When I talk to entrepreneurs about raising money for their businesses, a common fear they have is losing control of their company. This is understandable because most entrepreneurs go into business because they want to build the company of their dreams and run it on their own terms. In addition, many founders get fired by the very company they founded. Even Steve Jobs got fired by Apple.
When businesses sell equity in their company, there is a chance that the founder will get fired. In the startup world, getting fired from your own company is the rule, not the exception. This is because startups normally get investment from professional investors that dictate the investment terms, ensuring that the investor has control over the company and can dictate its direction.
You Can Raise Money For Your Company Without Giving Up Any Control
The good news is, you can raise money for your company without giving up any control. This is especially true for small businesses and other entrepreneurs that have difficulty getting investments from venture capitalists or angels and need to raise money in other ways.
There are laws in place that allow companies to raise money from all types of investors, even your friends, family, neighbors, and other people that you may not necessarily think of as investors. Using these laws, you can raise money without losing control of your company.
First, if you don’t sell equity in your company, you don’t lose any control. Rather than selling ownership in your company, you can raise money by selling promissory notes--or debt--to your investors. When you raise money by selling debt, you don’t give investors an ownership stake in your company. Instead, you promise investors that you will pay them back their principal and an additional amount on top. This can be appealing to investors because there is liquidity built into their investment. In other words, your investors have a way of getting their money back and even make some money from their investment.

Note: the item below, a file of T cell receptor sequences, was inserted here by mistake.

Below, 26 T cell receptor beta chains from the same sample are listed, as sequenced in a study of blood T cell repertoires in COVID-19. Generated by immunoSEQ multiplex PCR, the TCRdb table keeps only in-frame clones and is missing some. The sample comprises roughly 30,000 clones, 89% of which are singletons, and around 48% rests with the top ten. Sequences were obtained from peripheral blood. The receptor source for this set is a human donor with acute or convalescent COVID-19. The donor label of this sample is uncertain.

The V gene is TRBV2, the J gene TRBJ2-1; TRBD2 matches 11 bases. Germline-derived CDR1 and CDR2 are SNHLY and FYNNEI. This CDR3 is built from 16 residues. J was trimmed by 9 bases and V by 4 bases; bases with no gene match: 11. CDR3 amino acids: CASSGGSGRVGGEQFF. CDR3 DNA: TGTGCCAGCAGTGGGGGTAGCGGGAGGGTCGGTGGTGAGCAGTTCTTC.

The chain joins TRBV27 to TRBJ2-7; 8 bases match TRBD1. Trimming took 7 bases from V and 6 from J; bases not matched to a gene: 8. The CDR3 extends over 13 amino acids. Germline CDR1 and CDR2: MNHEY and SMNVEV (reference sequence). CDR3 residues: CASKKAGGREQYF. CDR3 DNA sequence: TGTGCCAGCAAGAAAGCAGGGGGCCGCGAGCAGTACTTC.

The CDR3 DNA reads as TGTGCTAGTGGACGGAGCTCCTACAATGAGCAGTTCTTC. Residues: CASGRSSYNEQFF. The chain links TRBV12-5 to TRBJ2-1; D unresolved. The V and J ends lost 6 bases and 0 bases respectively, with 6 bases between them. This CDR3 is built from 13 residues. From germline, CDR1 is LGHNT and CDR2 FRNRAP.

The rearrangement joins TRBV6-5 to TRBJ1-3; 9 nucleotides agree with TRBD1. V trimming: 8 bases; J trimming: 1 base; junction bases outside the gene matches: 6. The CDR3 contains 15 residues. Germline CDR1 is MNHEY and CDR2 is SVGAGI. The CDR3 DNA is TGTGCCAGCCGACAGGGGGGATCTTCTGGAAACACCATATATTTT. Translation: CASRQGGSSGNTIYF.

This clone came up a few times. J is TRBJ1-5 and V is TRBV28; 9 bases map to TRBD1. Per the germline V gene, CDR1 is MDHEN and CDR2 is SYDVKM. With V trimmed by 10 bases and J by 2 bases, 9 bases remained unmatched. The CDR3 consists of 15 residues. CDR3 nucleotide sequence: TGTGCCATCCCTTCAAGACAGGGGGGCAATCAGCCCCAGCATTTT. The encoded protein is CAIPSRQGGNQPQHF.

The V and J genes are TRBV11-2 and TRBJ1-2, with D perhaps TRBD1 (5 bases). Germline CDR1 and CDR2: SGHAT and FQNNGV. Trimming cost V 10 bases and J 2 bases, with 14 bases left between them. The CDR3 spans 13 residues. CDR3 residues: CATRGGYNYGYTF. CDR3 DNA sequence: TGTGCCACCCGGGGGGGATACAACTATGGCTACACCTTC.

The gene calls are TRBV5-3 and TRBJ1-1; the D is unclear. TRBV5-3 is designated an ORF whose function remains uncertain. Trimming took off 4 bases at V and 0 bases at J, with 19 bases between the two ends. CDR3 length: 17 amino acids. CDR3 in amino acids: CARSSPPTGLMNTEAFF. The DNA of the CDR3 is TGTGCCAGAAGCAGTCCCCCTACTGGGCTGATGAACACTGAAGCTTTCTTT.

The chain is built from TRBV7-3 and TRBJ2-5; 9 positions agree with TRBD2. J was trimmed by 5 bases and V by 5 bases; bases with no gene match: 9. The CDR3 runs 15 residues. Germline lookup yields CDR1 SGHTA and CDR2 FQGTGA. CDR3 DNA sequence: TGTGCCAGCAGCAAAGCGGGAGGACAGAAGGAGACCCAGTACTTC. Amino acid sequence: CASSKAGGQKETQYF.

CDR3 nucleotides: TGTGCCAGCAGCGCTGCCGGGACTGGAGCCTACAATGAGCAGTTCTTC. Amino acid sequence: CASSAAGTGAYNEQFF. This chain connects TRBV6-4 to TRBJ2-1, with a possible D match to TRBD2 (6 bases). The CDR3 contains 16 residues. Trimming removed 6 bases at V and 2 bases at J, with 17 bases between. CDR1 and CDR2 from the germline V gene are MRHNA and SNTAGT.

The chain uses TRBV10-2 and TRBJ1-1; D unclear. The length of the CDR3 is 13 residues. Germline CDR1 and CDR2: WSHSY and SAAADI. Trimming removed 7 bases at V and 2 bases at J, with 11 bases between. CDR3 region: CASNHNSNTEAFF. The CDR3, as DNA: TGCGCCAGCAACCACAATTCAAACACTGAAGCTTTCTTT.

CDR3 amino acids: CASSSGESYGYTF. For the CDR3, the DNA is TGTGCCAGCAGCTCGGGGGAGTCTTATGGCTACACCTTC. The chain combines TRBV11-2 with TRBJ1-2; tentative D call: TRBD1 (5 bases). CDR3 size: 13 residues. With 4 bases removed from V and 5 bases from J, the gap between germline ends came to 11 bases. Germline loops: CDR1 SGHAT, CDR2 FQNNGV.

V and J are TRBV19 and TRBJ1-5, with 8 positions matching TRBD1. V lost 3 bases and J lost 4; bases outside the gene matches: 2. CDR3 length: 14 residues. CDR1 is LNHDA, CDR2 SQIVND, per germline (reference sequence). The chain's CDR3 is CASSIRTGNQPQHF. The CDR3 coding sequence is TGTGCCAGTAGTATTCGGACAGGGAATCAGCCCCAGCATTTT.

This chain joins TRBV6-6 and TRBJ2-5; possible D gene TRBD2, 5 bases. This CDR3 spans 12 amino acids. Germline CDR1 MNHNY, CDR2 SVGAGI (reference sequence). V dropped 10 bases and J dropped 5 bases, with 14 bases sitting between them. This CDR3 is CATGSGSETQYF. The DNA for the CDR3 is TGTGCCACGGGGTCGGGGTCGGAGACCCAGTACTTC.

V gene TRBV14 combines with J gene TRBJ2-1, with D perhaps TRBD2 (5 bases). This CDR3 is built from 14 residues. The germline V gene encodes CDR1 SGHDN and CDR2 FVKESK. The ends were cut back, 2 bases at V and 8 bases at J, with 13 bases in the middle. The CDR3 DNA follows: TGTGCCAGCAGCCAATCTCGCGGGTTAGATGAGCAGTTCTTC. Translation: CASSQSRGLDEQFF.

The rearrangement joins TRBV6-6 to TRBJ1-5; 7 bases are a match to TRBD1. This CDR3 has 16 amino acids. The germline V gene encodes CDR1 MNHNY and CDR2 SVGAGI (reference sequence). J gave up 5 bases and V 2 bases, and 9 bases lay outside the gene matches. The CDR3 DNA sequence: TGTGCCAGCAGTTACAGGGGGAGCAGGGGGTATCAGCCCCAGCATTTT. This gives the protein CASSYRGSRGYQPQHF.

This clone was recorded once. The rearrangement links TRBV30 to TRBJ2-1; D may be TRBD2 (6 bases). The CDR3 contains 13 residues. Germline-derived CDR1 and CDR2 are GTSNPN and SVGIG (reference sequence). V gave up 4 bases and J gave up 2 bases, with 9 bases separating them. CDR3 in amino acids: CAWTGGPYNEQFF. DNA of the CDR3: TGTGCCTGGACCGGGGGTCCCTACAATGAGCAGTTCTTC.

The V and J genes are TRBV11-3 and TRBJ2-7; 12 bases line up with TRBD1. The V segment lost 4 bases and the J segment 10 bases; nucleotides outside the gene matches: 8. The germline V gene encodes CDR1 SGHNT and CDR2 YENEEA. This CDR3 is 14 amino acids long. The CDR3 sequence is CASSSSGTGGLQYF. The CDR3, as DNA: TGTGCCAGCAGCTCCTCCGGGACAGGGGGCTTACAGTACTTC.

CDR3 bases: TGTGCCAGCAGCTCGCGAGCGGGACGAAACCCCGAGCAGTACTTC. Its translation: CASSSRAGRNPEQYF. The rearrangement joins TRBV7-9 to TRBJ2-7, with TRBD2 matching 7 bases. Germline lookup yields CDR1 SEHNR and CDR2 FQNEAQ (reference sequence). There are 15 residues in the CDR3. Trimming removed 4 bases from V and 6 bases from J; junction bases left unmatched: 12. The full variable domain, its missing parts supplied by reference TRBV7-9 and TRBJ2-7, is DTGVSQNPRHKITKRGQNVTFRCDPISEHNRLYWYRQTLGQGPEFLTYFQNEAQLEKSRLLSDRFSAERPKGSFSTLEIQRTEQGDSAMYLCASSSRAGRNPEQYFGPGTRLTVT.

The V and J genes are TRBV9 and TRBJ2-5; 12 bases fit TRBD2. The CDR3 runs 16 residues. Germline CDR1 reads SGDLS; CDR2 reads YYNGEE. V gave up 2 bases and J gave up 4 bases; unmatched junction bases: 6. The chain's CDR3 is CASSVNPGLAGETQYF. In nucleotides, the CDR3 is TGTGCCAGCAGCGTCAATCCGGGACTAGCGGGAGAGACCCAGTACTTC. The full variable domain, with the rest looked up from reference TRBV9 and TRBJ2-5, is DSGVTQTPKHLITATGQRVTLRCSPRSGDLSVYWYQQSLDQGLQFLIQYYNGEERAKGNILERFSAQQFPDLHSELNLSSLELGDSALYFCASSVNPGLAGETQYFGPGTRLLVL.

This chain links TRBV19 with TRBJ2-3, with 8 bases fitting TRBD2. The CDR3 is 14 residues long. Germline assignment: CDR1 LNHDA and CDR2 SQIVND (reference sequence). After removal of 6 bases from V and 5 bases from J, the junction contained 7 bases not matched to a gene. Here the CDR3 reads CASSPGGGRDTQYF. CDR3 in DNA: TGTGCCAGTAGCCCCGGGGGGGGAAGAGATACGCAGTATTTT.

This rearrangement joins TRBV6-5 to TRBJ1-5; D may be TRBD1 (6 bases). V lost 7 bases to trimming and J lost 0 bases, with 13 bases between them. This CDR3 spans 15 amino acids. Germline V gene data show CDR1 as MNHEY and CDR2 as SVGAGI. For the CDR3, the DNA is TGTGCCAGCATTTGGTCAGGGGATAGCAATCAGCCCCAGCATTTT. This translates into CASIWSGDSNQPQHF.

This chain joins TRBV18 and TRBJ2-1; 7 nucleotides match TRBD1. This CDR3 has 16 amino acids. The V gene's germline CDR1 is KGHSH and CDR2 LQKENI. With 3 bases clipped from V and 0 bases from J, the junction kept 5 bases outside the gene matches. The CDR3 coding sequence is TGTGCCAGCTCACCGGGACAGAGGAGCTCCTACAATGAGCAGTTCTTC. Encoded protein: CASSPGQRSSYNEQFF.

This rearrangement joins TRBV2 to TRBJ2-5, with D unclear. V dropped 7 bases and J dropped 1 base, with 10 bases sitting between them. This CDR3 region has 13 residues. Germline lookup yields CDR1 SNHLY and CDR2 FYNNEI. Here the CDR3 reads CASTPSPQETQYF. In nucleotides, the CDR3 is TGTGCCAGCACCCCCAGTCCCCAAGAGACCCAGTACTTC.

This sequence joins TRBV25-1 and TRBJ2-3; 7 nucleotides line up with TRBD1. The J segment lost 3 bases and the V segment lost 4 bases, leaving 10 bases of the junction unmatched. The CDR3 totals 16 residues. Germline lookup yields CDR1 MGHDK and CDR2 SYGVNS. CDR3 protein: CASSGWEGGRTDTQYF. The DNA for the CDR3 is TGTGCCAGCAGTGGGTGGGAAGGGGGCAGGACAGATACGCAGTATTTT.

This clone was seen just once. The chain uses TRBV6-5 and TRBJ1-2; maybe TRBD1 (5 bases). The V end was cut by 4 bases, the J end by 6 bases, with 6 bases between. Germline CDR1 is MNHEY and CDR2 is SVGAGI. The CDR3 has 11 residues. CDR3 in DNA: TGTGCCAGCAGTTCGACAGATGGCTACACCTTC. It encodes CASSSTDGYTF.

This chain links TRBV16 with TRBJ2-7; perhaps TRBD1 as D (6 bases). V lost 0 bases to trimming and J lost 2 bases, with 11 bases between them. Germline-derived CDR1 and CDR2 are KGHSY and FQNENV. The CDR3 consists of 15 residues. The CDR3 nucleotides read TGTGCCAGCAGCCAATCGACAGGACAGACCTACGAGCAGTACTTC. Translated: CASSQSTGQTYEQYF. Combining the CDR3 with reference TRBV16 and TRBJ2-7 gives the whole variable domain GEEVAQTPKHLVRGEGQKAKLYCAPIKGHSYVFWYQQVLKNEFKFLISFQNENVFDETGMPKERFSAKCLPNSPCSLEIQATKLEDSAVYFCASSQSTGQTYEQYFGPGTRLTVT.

You can structure your debt offering in multiple ways, including by structuring it as a typical loan and as a revenue-sharing agreement.
3 Ways to Raise Money without Losing Any Control
When you can structure your note as a typical loan, you promise your investors that you will pay them back their principal plus interest. In structuring your loan, you can determine the amount of interest you will pay and the amount of time you have to pay back the note. This gives you more control than you would otherwise have if you were borrowing money from a bank, for example.
You can also structure your note as a revenue-sharing instrument, where you promise to repay your investors a certain percentage of their principal from your revenues until you pay back the principal in addition to the agreed upon percentage. For example, if you tell your investors you will pay them back 2x their original investment, you are agreeing to pay them back 200% of their investment.
In a revenue sharing agreement, you decide on the percentage of revenues that you will use to re-pay back investors. This means, the length of your loan and interest rate will vary depending on how quickly you pay it back. If you think you will pay back your loan quickly, then the resulting interest rate may end up being very high. However, a revenue-sharing note gives you the peace of mind that you will only have to pay your loan when your company is making money.
Finally, you can sell equity in your company even if you do not want to give up any control. One way of doing this is by creating a class of shares that doesn’t have any voting rights. If your investors can’t vote, they can’t control your company.
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This article is provided for informational purposes only and should not be construed as legal advice. Read our disclaimer here.